Spider-Woman #1 is published by Marvel Comics, written by Steve Foxe, with art by Carola Borelli, colors by Arif Prianto, and letters by Joe Sabino. Spider-Woman is back but struggling, trying to find what is missing in her life. But as Hydra mingles with one of the gang bosses, she is quickly sent into action.
Spider-Woman enters the picture somewhat by accident. The plot matches the scatterbrained approaches Jessica Drew currently has in her life after so much death, return, and upheaval. This is a woman who has been through so many things, which is also represented well in the plot. It moves from scene to scene, but the pacing is brilliant and keeps the tempo moving without losing control.
It’s evident from the start that Jess has her own mission to deal with, hunting down those on a list given to her by Taskmaster. The opening fight is fun and exhilarating, which serves as the basis for the story going forward. It is only because the event’s path intersects with her mission that she becomes involved. There are some fantastic and frantic fight scenes that are more than just a battle, as they provide reasons for further action.
It is amazing to have this character back because of the terrific personality that she possesses. Foxe taps into all of those facets and provides mere teasers of what she’s capable of. Throughout the whole thing is the deadpan humor that is brilliantly sardonic and sarcastic. As she struggles eternally, her own unique quips come out as a method of coping. There is a tenacity to the character that is excellent to read, as it often turns into a reluctance to ask for help. Then comes the fury, a silent rage that can often be delivered through one angry punch.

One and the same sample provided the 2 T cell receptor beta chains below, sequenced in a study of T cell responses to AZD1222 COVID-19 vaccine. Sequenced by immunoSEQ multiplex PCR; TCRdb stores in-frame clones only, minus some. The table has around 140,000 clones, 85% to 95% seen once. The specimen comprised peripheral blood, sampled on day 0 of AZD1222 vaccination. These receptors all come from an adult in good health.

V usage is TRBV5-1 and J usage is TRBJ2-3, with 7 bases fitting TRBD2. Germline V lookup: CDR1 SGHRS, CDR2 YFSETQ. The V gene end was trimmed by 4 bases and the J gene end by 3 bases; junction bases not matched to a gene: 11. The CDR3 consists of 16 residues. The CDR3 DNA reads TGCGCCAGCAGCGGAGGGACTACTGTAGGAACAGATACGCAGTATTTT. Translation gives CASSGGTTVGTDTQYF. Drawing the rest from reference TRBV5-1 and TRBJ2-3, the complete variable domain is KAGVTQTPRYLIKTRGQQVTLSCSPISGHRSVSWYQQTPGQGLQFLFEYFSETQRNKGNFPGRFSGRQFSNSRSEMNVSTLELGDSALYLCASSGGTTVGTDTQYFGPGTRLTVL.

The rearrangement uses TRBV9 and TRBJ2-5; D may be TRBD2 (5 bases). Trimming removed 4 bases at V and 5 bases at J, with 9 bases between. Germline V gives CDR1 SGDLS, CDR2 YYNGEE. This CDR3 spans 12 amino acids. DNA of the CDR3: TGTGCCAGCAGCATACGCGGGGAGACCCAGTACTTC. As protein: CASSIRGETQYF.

Foxe also calls on the most important relationships that Spider-Woman has, but there have been changes. The friendship she has with Captain Marvel is the strongest, and the conversation she has is warm yet tinged with secrets. And yet there is one character that is purposefully missing, and that leaves an agonising, hollow void. Opposing Spider-Woman is one of the gang leaders, and the dialogue from them is dangerous and effective.
The art is absolutely stunning. Borelli has a clean and sleek style. Spider-Woman has her old costume back, and Captain Marvel dons a new one, with both of them looking phenomenal under this pen. Jess’s is perfect without so many details, whilst Carol’s has perfect details added. The facial expressions and body language are sublime. They heighten the drama and can be brilliant even with a mask obscuring Jess’s eyes. The punches have weight and force to them, so much so you can almost hear them all.
The colors are gorgeous. The contrast works amazingly well for much of Spider-Woman #1, as her costume is intensely vibrant. That shade of red is only replicated for Carol, who is just as heroic and deserving of that tone. Others have a dark, serpentine green or a deep purple that juxtaposes the palette of the heroes. The word balloons are extremely easy to read, and there are some dynamic uses of SFX.
Spider-Woman #1 gives Jessica Drew her spark back. She enters the series with demons and mysteries, but her personality has not been tampered with in the slightest. That fire and drive that turned her into an established, headlining hero for years has returned, with Foxe injecting that energy into the whole book. The magnificent art is pivotal to that success as it brought with it a wave of nostalgia for the original costume. Drew is part of Gang War, but there is so much substance within this book beyond the crossover. As it stands, this event is a terrific jumpstart for the storyline.
Spider-Woman #1 gives Jessica Drew her spark back.